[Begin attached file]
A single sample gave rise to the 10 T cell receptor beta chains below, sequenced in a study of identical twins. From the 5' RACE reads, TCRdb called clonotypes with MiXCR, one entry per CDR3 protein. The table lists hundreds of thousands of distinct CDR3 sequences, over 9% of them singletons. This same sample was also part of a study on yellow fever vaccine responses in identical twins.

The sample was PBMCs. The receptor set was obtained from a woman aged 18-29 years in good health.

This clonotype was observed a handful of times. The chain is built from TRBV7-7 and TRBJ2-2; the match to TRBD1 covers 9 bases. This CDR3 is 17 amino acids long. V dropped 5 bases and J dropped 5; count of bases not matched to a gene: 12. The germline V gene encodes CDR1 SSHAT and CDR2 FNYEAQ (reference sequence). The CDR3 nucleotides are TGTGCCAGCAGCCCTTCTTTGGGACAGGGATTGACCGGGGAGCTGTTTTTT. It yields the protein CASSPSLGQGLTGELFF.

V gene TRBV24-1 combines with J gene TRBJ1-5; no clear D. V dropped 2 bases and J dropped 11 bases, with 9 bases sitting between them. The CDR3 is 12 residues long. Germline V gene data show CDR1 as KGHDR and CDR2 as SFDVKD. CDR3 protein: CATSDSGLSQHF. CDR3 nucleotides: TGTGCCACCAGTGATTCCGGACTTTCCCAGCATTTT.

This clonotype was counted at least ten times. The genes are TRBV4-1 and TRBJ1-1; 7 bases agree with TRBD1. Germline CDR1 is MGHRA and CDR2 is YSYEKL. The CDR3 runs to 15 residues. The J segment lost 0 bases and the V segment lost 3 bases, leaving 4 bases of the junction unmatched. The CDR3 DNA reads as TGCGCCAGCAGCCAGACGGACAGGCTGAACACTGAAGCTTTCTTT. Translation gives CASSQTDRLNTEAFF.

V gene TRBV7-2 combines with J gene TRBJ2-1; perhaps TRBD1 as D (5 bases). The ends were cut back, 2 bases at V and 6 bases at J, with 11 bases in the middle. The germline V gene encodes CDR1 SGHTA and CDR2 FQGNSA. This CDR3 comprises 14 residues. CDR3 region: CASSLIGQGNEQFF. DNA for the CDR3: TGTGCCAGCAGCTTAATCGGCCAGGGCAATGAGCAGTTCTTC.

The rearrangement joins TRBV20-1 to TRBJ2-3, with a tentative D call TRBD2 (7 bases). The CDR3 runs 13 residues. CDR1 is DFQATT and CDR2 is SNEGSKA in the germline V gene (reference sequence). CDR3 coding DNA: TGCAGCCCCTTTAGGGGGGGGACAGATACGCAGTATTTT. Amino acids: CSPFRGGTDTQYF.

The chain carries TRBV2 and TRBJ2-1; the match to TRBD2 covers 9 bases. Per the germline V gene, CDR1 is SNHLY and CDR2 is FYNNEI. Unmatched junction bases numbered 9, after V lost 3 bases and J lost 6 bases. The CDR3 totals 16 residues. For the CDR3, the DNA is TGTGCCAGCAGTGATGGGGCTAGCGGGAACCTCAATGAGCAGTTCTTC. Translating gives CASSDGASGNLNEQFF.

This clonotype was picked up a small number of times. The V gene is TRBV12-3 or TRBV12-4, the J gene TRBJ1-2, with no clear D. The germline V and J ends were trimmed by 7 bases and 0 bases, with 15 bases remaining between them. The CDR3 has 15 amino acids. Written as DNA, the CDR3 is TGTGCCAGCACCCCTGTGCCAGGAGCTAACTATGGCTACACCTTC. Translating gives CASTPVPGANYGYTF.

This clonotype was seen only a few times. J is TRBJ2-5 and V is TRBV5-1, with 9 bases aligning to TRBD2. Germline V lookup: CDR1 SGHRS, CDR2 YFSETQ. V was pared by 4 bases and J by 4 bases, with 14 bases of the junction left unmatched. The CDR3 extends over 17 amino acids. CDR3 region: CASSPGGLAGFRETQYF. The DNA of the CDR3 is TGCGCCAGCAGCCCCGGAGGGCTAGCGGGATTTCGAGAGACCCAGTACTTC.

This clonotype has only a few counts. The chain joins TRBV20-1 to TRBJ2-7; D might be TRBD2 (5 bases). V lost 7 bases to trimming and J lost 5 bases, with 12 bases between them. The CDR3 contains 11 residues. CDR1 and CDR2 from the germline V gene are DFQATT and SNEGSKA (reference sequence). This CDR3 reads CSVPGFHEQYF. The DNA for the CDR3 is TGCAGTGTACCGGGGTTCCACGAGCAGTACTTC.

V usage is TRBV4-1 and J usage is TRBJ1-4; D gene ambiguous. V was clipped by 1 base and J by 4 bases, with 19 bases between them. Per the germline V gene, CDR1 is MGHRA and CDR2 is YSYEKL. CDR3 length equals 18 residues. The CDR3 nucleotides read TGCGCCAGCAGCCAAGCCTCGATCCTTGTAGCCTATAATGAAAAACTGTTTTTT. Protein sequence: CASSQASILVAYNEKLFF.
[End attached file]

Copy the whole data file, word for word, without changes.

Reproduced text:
A single sample gave rise to the 10 T cell receptor beta chains below, sequenced in a study of identical twins. From the 5' RACE reads, TCRdb called clonotypes with MiXCR, one entry per CDR3 protein. The table lists hundreds of thousands of distinct CDR3 sequences, over 9% of them singletons. This same sample was also part of a study on yellow fever vaccine responses in identical twins.

The sample was PBMCs. The receptor set was obtained from a woman aged 18-29 years in good health.

This clonotype was observed a handful of times. The chain is built from TRBV7-7 and TRBJ2-2; the match to TRBD1 covers 9 bases. This CDR3 is 17 amino acids long. V dropped 5 bases and J dropped 5; count of bases not matched to a gene: 12. The germline V gene encodes CDR1 SSHAT and CDR2 FNYEAQ (reference sequence). The CDR3 nucleotides are TGTGCCAGCAGCCCTTCTTTGGGACAGGGATTGACCGGGGAGCTGTTTTTT. It yields the protein CASSPSLGQGLTGELFF.

V gene TRBV24-1 combines with J gene TRBJ1-5; no clear D. V dropped 2 bases and J dropped 11 bases, with 9 bases sitting between them. The CDR3 is 12 residues long. Germline V gene data show CDR1 as KGHDR and CDR2 as SFDVKD. CDR3 protein: CATSDSGLSQHF. CDR3 nucleotides: TGTGCCACCAGTGATTCCGGACTTTCCCAGCATTTT.

This clonotype was counted at least ten times. The genes are TRBV4-1 and TRBJ1-1; 7 bases agree with TRBD1. Germline CDR1 is MGHRA and CDR2 is YSYEKL. The CDR3 runs to 15 residues. The J segment lost 0 bases and the V segment lost 3 bases, leaving 4 bases of the junction unmatched. The CDR3 DNA reads as TGCGCCAGCAGCCAGACGGACAGGCTGAACACTGAAGCTTTCTTT. Translation gives CASSQTDRLNTEAFF.

V gene TRBV7-2 combines with J gene TRBJ2-1; perhaps TRBD1 as D (5 bases). The ends were cut back, 2 bases at V and 6 bases at J, with 11 bases in the middle. The germline V gene encodes CDR1 SGHTA and CDR2 FQGNSA. This CDR3 comprises 14 residues. CDR3 region: CASSLIGQGNEQFF. DNA for the CDR3: TGTGCCAGCAGCTTAATCGGCCAGGGCAATGAGCAGTTCTTC.

The rearrangement joins TRBV20-1 to TRBJ2-3, with a tentative D call TRBD2 (7 bases). The CDR3 runs 13 residues. CDR1 is DFQATT and CDR2 is SNEGSKA in the germline V gene (reference sequence). CDR3 coding DNA: TGCAGCCCCTTTAGGGGGGGGACAGATACGCAGTATTTT. Amino acids: CSPFRGGTDTQYF.

The chain carries TRBV2 and TRBJ2-1; the match to TRBD2 covers 9 bases. Per the germline V gene, CDR1 is SNHLY and CDR2 is FYNNEI. Unmatched junction bases numbered 9, after V lost 3 bases and J lost 6 bases. The CDR3 totals 16 residues. For the CDR3, the DNA is TGTGCCAGCAGTGATGGGGCTAGCGGGAACCTCAATGAGCAGTTCTTC. Translating gives CASSDGASGNLNEQFF.

This clonotype was picked up a small number of times. The V gene is TRBV12-3 or TRBV12-4, the J gene TRBJ1-2, with no clear D. The germline V and J ends were trimmed by 7 bases and 0 bases, with 15 bases remaining between them. The CDR3 has 15 amino acids. Written as DNA, the CDR3 is TGTGCCAGCACCCCTGTGCCAGGAGCTAACTATGGCTACACCTTC. Translating gives CASTPVPGANYGYTF.

This clonotype was seen only a few times. J is TRBJ2-5 and V is TRBV5-1, with 9 bases aligning to TRBD2. Germline V lookup: CDR1 SGHRS, CDR2 YFSETQ. V was pared by 4 bases and J by 4 bases, with 14 bases of the junction left unmatched. The CDR3 extends over 17 amino acids. CDR3 region: CASSPGGLAGFRETQYF. The DNA of the CDR3 is TGCGCCAGCAGCCCCGGAGGGCTAGCGGGATTTCGAGAGACCCAGTACTTC.

This clonotype has only a few counts. The chain joins TRBV20-1 to TRBJ2-7; D might be TRBD2 (5 bases). V lost 7 bases to trimming and J lost 5 bases, with 12 bases between them. The CDR3 contains 11 residues. CDR1 and CDR2 from the germline V gene are DFQATT and SNEGSKA (reference sequence). This CDR3 reads CSVPGFHEQYF. The DNA for the CDR3 is TGCAGTGTACCGGGGTTCCACGAGCAGTACTTC.

V usage is TRBV4-1 and J usage is TRBJ1-4; D gene ambiguous. V was clipped by 1 base and J by 4 bases, with 19 bases between them. Per the germline V gene, CDR1 is MGHRA and CDR2 is YSYEKL. CDR3 length equals 18 residues. The CDR3 nucleotides read TGCGCCAGCAGCCAAGCCTCGATCCTTGTAGCCTATAATGAAAAACTGTTTTTT. Protein sequence: CASSQASILVAYNEKLFF.